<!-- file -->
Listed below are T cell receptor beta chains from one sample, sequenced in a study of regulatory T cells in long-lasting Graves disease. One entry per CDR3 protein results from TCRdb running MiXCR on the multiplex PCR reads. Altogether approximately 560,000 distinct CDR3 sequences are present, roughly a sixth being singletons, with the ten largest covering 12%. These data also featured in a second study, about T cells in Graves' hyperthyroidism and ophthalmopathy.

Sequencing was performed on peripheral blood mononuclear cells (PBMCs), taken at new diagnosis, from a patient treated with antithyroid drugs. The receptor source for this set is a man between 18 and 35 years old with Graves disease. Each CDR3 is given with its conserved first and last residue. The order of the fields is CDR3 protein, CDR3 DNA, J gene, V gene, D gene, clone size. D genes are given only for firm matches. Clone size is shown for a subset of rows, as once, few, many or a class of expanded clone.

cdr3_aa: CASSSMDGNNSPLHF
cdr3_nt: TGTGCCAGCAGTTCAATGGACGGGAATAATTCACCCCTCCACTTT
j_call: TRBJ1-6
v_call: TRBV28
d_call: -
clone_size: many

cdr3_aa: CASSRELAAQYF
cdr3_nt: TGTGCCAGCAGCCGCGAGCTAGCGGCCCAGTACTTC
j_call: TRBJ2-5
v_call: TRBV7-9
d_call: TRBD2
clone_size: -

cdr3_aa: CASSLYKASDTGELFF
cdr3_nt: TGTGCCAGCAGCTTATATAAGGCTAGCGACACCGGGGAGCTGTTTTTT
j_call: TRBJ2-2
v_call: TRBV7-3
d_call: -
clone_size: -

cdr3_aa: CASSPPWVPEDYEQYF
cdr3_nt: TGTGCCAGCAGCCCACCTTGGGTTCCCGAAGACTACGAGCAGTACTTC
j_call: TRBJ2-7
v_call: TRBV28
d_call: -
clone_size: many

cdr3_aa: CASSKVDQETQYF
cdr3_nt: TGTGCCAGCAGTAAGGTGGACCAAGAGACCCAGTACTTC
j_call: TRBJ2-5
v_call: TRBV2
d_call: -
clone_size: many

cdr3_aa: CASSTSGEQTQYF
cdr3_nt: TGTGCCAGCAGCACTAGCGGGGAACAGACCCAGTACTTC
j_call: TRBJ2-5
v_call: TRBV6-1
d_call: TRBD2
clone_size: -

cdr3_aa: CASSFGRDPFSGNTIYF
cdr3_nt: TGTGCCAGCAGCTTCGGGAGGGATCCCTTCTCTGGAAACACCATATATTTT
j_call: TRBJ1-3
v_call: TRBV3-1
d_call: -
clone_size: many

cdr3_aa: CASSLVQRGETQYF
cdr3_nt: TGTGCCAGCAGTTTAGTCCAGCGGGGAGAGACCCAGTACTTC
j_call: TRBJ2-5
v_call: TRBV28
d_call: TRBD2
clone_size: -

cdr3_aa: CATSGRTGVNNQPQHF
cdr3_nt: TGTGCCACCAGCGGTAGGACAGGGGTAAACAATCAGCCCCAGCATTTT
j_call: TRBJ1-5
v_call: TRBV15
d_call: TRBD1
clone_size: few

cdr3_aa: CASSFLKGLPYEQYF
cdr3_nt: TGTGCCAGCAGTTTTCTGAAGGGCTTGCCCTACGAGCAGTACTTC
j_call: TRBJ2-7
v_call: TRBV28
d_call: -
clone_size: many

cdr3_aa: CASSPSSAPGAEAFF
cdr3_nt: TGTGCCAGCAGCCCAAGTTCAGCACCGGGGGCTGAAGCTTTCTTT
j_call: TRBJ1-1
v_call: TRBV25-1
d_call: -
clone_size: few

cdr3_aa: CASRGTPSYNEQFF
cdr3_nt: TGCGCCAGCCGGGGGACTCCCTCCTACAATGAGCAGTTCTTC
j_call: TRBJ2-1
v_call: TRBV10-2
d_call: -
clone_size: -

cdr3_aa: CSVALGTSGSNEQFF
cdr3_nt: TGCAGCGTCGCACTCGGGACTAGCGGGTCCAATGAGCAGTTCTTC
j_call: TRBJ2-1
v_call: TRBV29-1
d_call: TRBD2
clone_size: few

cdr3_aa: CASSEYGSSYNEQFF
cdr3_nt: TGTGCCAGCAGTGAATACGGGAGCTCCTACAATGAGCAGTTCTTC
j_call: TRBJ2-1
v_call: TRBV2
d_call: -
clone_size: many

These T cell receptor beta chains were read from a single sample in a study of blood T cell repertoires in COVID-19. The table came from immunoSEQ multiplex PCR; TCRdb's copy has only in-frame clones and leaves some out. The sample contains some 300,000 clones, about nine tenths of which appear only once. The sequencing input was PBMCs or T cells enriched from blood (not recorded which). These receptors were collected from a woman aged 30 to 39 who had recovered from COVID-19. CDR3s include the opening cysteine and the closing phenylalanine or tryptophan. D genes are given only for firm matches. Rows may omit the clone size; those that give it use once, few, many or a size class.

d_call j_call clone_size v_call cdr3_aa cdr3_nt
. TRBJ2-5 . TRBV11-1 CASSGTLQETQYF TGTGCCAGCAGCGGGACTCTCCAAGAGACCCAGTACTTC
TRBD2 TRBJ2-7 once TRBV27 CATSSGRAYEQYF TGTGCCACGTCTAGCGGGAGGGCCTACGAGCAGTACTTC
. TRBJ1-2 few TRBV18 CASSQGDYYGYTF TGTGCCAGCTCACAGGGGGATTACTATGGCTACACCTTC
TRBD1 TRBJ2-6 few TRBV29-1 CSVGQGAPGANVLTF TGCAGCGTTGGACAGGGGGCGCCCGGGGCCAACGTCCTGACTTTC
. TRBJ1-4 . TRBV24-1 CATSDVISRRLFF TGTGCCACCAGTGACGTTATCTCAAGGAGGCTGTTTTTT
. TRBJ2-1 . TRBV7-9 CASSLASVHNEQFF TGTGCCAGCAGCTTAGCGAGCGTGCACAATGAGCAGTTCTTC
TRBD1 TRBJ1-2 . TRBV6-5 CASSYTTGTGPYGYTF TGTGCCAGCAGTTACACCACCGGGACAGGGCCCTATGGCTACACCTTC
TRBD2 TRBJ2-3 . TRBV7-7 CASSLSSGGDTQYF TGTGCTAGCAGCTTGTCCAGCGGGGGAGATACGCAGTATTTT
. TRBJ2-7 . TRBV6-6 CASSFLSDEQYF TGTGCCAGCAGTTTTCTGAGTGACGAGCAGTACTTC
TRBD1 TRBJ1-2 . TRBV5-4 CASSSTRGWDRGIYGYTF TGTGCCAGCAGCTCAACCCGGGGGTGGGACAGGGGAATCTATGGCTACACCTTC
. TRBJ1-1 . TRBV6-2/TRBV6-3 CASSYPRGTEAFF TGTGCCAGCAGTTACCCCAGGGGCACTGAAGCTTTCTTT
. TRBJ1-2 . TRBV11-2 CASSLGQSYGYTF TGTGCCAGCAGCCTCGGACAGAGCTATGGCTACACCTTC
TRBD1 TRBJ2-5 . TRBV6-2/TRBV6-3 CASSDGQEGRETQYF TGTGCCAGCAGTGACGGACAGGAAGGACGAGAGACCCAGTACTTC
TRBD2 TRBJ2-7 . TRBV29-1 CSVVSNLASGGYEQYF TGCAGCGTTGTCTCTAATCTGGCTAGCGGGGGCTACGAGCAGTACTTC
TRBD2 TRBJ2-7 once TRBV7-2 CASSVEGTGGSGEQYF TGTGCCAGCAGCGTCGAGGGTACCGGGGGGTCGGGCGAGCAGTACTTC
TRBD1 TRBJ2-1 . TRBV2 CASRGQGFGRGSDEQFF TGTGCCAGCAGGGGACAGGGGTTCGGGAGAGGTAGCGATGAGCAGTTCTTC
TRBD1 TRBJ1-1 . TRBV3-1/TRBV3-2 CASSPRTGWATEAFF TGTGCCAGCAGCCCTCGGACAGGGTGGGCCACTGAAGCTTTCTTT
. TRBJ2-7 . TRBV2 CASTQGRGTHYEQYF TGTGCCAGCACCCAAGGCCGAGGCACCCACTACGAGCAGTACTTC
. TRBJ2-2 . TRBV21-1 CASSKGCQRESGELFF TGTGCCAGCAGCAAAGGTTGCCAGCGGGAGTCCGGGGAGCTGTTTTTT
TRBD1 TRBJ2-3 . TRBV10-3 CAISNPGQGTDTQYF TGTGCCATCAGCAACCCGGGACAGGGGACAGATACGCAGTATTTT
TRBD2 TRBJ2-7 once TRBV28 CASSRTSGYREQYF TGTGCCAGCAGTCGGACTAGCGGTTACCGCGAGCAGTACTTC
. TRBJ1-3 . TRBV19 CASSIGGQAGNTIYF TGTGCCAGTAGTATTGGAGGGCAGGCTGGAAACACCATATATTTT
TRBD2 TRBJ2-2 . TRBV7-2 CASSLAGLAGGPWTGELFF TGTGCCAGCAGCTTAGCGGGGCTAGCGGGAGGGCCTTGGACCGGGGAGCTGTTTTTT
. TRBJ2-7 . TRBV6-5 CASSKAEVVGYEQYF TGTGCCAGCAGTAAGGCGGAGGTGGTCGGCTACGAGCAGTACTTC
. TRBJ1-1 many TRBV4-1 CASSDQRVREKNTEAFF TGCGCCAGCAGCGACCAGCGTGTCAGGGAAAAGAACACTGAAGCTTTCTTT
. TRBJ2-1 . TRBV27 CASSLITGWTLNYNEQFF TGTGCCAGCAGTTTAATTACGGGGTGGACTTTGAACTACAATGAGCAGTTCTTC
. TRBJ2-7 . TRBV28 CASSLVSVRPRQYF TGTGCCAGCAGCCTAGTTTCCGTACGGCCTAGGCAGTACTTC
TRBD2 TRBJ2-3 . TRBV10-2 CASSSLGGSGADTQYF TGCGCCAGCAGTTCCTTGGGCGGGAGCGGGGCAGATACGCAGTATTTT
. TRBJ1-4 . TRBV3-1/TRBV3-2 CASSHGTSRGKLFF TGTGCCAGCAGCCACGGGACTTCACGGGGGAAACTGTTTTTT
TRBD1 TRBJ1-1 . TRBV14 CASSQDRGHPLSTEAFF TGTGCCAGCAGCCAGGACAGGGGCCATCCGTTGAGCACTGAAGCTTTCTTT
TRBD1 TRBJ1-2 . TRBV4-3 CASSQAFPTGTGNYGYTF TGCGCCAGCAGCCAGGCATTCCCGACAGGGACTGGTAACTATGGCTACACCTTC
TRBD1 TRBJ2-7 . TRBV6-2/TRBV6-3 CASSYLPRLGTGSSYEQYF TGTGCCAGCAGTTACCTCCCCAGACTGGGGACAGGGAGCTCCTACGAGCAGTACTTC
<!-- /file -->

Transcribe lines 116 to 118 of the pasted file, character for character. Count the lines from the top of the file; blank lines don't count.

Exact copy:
TRBD2 TRBJ2-3 . TRBV10-2 CASSSLGGSGADTQYF TGCGCCAGCAGTTCCTTGGGCGGGAGCGGGGCAGATACGCAGTATTTT
. TRBJ1-4 . TRBV3-1/TRBV3-2 CASSHGTSRGKLFF TGTGCCAGCAGCCACGGGACTTCACGGGGGAAACTGTTTTTT
TRBD1 TRBJ1-1 . TRBV14 CASSQDRGHPLSTEAFF TGTGCCAGCAGCCAGGACAGGGGCCATCCGTTGAGCACTGAAGCTTTCTTT